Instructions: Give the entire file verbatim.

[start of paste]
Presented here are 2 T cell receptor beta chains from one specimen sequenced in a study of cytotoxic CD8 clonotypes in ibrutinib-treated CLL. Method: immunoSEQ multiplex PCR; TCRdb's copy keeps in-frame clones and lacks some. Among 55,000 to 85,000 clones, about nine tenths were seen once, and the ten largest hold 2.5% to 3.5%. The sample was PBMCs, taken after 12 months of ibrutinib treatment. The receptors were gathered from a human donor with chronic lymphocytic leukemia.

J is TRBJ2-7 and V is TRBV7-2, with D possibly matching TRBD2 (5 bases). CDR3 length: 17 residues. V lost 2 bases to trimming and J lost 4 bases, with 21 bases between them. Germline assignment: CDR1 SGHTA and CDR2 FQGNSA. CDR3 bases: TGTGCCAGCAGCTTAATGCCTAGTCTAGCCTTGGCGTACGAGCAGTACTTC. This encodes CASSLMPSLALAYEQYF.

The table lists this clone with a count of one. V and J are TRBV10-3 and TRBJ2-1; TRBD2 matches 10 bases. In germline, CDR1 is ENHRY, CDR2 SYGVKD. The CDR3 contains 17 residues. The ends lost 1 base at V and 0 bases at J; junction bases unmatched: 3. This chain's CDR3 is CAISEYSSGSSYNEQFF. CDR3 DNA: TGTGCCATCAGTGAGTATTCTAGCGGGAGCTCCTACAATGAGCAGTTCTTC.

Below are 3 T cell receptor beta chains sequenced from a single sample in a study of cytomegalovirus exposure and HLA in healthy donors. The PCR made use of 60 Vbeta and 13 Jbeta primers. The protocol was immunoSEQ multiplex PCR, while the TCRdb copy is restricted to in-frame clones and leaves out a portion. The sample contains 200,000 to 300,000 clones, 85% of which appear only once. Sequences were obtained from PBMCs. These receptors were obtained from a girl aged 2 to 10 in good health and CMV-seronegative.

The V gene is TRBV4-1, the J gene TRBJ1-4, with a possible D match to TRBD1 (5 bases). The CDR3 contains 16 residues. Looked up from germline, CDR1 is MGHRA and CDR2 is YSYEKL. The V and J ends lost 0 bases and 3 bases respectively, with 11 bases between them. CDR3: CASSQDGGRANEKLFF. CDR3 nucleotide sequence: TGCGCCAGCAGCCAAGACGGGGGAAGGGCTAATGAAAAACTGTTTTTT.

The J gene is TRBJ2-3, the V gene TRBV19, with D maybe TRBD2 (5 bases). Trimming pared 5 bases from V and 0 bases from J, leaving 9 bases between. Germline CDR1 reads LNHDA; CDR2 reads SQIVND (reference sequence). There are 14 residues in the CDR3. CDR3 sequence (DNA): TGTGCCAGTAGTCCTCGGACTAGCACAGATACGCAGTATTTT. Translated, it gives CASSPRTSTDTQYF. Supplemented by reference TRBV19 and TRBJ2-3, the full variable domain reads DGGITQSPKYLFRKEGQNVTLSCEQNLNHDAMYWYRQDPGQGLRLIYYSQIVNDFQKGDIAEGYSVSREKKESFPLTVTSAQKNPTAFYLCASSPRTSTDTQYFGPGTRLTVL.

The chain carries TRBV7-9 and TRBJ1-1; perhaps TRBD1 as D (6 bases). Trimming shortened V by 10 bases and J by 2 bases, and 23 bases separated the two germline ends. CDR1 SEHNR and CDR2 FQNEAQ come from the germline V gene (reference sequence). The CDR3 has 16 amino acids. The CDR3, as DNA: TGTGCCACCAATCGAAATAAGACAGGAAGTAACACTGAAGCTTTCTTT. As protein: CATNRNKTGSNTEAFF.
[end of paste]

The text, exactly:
Presented here are 2 T cell receptor beta chains from one specimen sequenced in a study of cytotoxic CD8 clonotypes in ibrutinib-treated CLL. Method: immunoSEQ multiplex PCR; TCRdb's copy keeps in-frame clones and lacks some. Among 55,000 to 85,000 clones, about nine tenths were seen once, and the ten largest hold 2.5% to 3.5%. The sample was PBMCs, taken after 12 months of ibrutinib treatment. The receptors were gathered from a human donor with chronic lymphocytic leukemia.

J is TRBJ2-7 and V is TRBV7-2, with D possibly matching TRBD2 (5 bases). CDR3 length: 17 residues. V lost 2 bases to trimming and J lost 4 bases, with 21 bases between them. Germline assignment: CDR1 SGHTA and CDR2 FQGNSA. CDR3 bases: TGTGCCAGCAGCTTAATGCCTAGTCTAGCCTTGGCGTACGAGCAGTACTTC. This encodes CASSLMPSLALAYEQYF.

The table lists this clone with a count of one. V and J are TRBV10-3 and TRBJ2-1; TRBD2 matches 10 bases. In germline, CDR1 is ENHRY, CDR2 SYGVKD. The CDR3 contains 17 residues. The ends lost 1 base at V and 0 bases at J; junction bases unmatched: 3. This chain's CDR3 is CAISEYSSGSSYNEQFF. CDR3 DNA: TGTGCCATCAGTGAGTATTCTAGCGGGAGCTCCTACAATGAGCAGTTCTTC.

Below are 3 T cell receptor beta chains sequenced from a single sample in a study of cytomegalovirus exposure and HLA in healthy donors. The PCR made use of 60 Vbeta and 13 Jbeta primers. The protocol was immunoSEQ multiplex PCR, while the TCRdb copy is restricted to in-frame clones and leaves out a portion. The sample contains 200,000 to 300,000 clones, 85% of which appear only once. Sequences were obtained from PBMCs. These receptors were obtained from a girl aged 2 to 10 in good health and CMV-seronegative.

The V gene is TRBV4-1, the J gene TRBJ1-4, with a possible D match to TRBD1 (5 bases). The CDR3 contains 16 residues. Looked up from germline, CDR1 is MGHRA and CDR2 is YSYEKL. The V and J ends lost 0 bases and 3 bases respectively, with 11 bases between them. CDR3: CASSQDGGRANEKLFF. CDR3 nucleotide sequence: TGCGCCAGCAGCCAAGACGGGGGAAGGGCTAATGAAAAACTGTTTTTT.

The J gene is TRBJ2-3, the V gene TRBV19, with D maybe TRBD2 (5 bases). Trimming pared 5 bases from V and 0 bases from J, leaving 9 bases between. Germline CDR1 reads LNHDA; CDR2 reads SQIVND (reference sequence). There are 14 residues in the CDR3. CDR3 sequence (DNA): TGTGCCAGTAGTCCTCGGACTAGCACAGATACGCAGTATTTT. Translated, it gives CASSPRTSTDTQYF. Supplemented by reference TRBV19 and TRBJ2-3, the full variable domain reads DGGITQSPKYLFRKEGQNVTLSCEQNLNHDAMYWYRQDPGQGLRLIYYSQIVNDFQKGDIAEGYSVSREKKESFPLTVTSAQKNPTAFYLCASSPRTSTDTQYFGPGTRLTVL.

The chain carries TRBV7-9 and TRBJ1-1; perhaps TRBD1 as D (6 bases). Trimming shortened V by 10 bases and J by 2 bases, and 23 bases separated the two germline ends. CDR1 SEHNR and CDR2 FQNEAQ come from the germline V gene (reference sequence). The CDR3 has 16 amino acids. The CDR3, as DNA: TGTGCCACCAATCGAAATAAGACAGGAAGTAACACTGAAGCTTTCTTT. As protein: CATNRNKTGSNTEAFF.